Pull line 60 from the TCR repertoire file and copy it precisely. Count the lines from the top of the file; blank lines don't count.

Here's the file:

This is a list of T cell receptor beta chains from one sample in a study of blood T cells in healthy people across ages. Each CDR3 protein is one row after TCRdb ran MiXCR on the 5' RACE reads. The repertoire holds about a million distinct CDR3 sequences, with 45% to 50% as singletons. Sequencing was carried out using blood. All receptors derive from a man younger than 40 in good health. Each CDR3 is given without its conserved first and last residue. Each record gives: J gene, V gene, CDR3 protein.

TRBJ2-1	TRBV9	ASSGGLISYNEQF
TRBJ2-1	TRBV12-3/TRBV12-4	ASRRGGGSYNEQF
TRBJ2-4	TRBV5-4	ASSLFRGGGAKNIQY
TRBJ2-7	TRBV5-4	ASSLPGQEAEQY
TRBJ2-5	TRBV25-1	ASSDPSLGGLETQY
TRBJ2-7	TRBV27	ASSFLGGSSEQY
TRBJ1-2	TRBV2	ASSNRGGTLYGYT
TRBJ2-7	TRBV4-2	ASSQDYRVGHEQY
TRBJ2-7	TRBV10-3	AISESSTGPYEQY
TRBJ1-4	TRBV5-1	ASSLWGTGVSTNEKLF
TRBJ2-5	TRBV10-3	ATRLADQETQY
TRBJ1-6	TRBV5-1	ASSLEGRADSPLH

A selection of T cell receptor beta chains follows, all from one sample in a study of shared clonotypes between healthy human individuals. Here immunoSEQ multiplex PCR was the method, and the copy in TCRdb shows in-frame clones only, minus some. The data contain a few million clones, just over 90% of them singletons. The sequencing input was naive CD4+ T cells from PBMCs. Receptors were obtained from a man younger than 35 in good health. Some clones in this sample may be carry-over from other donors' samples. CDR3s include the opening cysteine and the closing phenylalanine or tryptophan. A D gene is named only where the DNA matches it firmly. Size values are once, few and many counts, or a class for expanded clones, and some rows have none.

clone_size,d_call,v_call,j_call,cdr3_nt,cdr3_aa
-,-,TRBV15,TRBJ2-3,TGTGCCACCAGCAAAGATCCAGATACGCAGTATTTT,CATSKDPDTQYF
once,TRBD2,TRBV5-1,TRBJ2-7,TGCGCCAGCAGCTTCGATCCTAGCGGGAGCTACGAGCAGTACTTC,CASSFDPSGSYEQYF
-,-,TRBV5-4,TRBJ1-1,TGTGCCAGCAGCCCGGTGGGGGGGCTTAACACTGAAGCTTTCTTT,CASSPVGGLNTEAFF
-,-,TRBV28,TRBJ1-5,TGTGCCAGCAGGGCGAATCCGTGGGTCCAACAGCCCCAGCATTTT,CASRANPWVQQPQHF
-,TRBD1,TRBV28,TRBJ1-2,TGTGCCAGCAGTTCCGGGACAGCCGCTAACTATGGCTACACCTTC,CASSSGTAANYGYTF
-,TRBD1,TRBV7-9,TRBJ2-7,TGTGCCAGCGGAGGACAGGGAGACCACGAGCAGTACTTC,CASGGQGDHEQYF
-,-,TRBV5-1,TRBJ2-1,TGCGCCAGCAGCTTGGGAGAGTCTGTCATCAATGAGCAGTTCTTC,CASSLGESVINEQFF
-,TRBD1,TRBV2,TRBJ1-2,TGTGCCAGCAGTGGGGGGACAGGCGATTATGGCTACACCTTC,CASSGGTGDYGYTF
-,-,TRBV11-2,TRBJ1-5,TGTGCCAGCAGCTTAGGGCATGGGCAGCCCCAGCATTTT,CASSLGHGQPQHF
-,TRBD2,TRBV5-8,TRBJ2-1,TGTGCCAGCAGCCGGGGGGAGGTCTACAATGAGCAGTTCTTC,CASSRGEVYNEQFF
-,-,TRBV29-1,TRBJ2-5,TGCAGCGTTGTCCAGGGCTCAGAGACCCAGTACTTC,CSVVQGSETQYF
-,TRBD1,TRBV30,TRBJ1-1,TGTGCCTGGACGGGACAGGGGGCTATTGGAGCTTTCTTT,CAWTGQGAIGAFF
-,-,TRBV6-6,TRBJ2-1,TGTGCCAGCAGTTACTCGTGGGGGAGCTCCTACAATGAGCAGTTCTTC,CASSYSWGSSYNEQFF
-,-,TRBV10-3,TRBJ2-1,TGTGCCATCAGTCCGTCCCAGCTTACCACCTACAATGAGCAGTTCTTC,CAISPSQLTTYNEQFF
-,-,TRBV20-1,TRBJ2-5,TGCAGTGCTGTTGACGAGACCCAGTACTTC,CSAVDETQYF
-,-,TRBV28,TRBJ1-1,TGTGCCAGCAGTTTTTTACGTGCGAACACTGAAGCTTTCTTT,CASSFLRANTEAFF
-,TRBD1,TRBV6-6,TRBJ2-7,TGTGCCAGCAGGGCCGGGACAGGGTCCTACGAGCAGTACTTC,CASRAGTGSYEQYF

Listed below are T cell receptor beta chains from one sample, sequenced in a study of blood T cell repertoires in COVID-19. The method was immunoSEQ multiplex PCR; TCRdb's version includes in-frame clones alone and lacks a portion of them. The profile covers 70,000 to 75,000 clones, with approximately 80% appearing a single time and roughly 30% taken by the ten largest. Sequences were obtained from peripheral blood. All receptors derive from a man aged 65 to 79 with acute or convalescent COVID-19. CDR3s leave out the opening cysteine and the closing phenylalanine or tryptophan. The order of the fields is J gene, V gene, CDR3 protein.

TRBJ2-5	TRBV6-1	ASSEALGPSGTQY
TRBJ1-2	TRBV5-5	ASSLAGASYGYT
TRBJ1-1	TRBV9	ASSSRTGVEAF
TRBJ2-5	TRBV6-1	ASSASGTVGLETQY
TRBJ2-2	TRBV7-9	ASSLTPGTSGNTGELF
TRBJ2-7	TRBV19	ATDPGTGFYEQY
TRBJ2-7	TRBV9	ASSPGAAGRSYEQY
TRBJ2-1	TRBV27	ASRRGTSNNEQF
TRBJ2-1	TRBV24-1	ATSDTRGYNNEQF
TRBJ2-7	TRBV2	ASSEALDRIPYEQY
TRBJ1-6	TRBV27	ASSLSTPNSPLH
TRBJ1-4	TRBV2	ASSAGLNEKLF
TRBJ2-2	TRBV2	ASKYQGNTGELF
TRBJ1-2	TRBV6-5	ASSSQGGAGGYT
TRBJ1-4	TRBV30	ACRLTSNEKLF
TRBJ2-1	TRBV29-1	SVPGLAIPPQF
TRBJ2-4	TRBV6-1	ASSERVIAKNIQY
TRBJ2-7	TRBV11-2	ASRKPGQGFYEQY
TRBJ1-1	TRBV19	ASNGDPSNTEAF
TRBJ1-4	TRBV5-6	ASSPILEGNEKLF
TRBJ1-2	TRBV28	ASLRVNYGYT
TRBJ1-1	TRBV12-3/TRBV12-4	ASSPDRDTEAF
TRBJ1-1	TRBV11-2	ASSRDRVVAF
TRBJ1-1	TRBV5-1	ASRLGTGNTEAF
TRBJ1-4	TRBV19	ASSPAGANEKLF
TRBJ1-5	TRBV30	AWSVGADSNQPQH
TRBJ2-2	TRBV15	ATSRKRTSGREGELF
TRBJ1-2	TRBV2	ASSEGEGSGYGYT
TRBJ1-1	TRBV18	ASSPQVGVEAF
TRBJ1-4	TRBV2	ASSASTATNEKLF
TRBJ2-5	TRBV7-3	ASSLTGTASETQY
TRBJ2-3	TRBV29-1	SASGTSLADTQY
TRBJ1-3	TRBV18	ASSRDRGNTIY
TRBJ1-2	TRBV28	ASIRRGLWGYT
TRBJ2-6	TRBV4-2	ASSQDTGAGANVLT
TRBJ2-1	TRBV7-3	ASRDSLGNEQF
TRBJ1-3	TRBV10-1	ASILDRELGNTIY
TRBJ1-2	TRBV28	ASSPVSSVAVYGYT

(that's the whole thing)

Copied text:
TRBJ2-2	TRBV15	ATSRKRTSGREGELF